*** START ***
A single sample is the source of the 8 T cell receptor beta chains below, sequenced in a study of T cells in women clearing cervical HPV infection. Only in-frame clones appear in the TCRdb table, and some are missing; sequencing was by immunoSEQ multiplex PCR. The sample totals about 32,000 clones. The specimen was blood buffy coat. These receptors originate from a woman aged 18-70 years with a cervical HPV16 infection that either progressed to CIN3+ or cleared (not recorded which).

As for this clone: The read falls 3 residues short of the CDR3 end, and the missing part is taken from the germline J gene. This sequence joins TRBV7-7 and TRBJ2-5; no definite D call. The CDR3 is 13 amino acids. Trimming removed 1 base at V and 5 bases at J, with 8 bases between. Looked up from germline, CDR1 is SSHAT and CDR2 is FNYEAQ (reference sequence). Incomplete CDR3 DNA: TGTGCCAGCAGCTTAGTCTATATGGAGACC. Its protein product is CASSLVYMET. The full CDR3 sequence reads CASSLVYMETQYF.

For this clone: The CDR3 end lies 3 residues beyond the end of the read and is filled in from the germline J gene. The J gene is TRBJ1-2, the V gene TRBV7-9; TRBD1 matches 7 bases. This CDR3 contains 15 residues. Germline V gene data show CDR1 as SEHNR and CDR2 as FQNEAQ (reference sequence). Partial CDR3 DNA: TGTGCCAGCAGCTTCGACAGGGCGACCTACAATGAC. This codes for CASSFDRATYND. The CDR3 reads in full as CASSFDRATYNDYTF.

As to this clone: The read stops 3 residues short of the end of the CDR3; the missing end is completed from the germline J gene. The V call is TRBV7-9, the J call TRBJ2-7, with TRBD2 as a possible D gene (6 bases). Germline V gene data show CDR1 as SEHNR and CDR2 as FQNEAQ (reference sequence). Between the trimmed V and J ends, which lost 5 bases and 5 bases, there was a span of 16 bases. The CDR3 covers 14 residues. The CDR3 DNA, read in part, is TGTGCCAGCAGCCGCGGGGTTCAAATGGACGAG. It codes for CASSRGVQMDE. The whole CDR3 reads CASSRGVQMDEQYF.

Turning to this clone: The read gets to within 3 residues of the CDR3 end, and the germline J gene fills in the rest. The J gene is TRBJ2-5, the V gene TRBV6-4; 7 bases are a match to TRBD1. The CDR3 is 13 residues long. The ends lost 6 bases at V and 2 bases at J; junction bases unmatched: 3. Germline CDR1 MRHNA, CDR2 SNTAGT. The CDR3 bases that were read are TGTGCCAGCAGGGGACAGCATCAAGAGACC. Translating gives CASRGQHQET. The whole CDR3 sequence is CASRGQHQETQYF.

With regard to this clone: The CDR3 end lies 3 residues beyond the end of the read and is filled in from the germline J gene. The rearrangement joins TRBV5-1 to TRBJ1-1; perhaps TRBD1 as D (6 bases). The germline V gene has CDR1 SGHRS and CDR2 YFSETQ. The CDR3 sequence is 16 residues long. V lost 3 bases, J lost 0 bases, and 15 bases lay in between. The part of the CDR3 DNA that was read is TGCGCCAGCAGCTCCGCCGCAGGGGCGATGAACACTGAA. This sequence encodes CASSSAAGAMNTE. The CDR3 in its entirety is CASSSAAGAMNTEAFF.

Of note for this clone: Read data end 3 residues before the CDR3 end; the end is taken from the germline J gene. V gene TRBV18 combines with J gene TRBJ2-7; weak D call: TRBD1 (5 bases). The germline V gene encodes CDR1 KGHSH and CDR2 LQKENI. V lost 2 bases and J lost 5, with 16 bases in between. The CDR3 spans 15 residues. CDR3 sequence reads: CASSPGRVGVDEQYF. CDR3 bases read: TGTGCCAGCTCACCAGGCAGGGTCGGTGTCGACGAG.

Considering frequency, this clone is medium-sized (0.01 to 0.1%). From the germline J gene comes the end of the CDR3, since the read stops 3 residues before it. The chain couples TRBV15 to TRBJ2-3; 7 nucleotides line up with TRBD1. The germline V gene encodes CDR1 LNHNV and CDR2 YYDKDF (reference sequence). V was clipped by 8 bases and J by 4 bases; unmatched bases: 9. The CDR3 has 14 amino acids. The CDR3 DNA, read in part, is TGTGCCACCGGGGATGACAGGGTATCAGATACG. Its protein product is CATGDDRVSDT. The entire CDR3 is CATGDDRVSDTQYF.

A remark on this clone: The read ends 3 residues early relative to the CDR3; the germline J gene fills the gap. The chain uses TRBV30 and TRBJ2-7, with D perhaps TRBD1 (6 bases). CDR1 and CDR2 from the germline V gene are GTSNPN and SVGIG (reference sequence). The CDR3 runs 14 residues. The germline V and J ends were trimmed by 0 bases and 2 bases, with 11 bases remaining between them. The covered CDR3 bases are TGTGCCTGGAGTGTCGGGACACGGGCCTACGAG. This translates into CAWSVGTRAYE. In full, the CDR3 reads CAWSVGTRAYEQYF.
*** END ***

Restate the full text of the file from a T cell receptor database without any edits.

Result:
A single sample is the source of the 8 T cell receptor beta chains below, sequenced in a study of T cells in women clearing cervical HPV infection. Only in-frame clones appear in the TCRdb table, and some are missing; sequencing was by immunoSEQ multiplex PCR. The sample totals about 32,000 clones. The specimen was blood buffy coat. These receptors originate from a woman aged 18-70 years with a cervical HPV16 infection that either progressed to CIN3+ or cleared (not recorded which).

As for this clone: The read falls 3 residues short of the CDR3 end, and the missing part is taken from the germline J gene. This sequence joins TRBV7-7 and TRBJ2-5; no definite D call. The CDR3 is 13 amino acids. Trimming removed 1 base at V and 5 bases at J, with 8 bases between. Looked up from germline, CDR1 is SSHAT and CDR2 is FNYEAQ (reference sequence). Incomplete CDR3 DNA: TGTGCCAGCAGCTTAGTCTATATGGAGACC. Its protein product is CASSLVYMET. The full CDR3 sequence reads CASSLVYMETQYF.

For this clone: The CDR3 end lies 3 residues beyond the end of the read and is filled in from the germline J gene. The J gene is TRBJ1-2, the V gene TRBV7-9; TRBD1 matches 7 bases. This CDR3 contains 15 residues. Germline V gene data show CDR1 as SEHNR and CDR2 as FQNEAQ (reference sequence). Partial CDR3 DNA: TGTGCCAGCAGCTTCGACAGGGCGACCTACAATGAC. This codes for CASSFDRATYND. The CDR3 reads in full as CASSFDRATYNDYTF.

As to this clone: The read stops 3 residues short of the end of the CDR3; the missing end is completed from the germline J gene. The V call is TRBV7-9, the J call TRBJ2-7, with TRBD2 as a possible D gene (6 bases). Germline V gene data show CDR1 as SEHNR and CDR2 as FQNEAQ (reference sequence). Between the trimmed V and J ends, which lost 5 bases and 5 bases, there was a span of 16 bases. The CDR3 covers 14 residues. The CDR3 DNA, read in part, is TGTGCCAGCAGCCGCGGGGTTCAAATGGACGAG. It codes for CASSRGVQMDE. The whole CDR3 reads CASSRGVQMDEQYF.

Turning to this clone: The read gets to within 3 residues of the CDR3 end, and the germline J gene fills in the rest. The J gene is TRBJ2-5, the V gene TRBV6-4; 7 bases are a match to TRBD1. The CDR3 is 13 residues long. The ends lost 6 bases at V and 2 bases at J; junction bases unmatched: 3. Germline CDR1 MRHNA, CDR2 SNTAGT. The CDR3 bases that were read are TGTGCCAGCAGGGGACAGCATCAAGAGACC. Translating gives CASRGQHQET. The whole CDR3 sequence is CASRGQHQETQYF.

With regard to this clone: The CDR3 end lies 3 residues beyond the end of the read and is filled in from the germline J gene. The rearrangement joins TRBV5-1 to TRBJ1-1; perhaps TRBD1 as D (6 bases). The germline V gene has CDR1 SGHRS and CDR2 YFSETQ. The CDR3 sequence is 16 residues long. V lost 3 bases, J lost 0 bases, and 15 bases lay in between. The part of the CDR3 DNA that was read is TGCGCCAGCAGCTCCGCCGCAGGGGCGATGAACACTGAA. This sequence encodes CASSSAAGAMNTE. The CDR3 in its entirety is CASSSAAGAMNTEAFF.

Of note for this clone: Read data end 3 residues before the CDR3 end; the end is taken from the germline J gene. V gene TRBV18 combines with J gene TRBJ2-7; weak D call: TRBD1 (5 bases). The germline V gene encodes CDR1 KGHSH and CDR2 LQKENI. V lost 2 bases and J lost 5, with 16 bases in between. The CDR3 spans 15 residues. CDR3 sequence reads: CASSPGRVGVDEQYF. CDR3 bases read: TGTGCCAGCTCACCAGGCAGGGTCGGTGTCGACGAG.

Considering frequency, this clone is medium-sized (0.01 to 0.1%). From the germline J gene comes the end of the CDR3, since the read stops 3 residues before it. The chain couples TRBV15 to TRBJ2-3; 7 nucleotides line up with TRBD1. The germline V gene encodes CDR1 LNHNV and CDR2 YYDKDF (reference sequence). V was clipped by 8 bases and J by 4 bases; unmatched bases: 9. The CDR3 has 14 amino acids. The CDR3 DNA, read in part, is TGTGCCACCGGGGATGACAGGGTATCAGATACG. Its protein product is CATGDDRVSDT. The entire CDR3 is CATGDDRVSDTQYF.

A remark on this clone: The read ends 3 residues early relative to the CDR3; the germline J gene fills the gap. The chain uses TRBV30 and TRBJ2-7, with D perhaps TRBD1 (6 bases). CDR1 and CDR2 from the germline V gene are GTSNPN and SVGIG (reference sequence). The CDR3 runs 14 residues. The germline V and J ends were trimmed by 0 bases and 2 bases, with 11 bases remaining between them. The covered CDR3 bases are TGTGCCTGGAGTGTCGGGACACGGGCCTACGAG. This translates into CAWSVGTRAYE. In full, the CDR3 reads CAWSVGTRAYEQYF.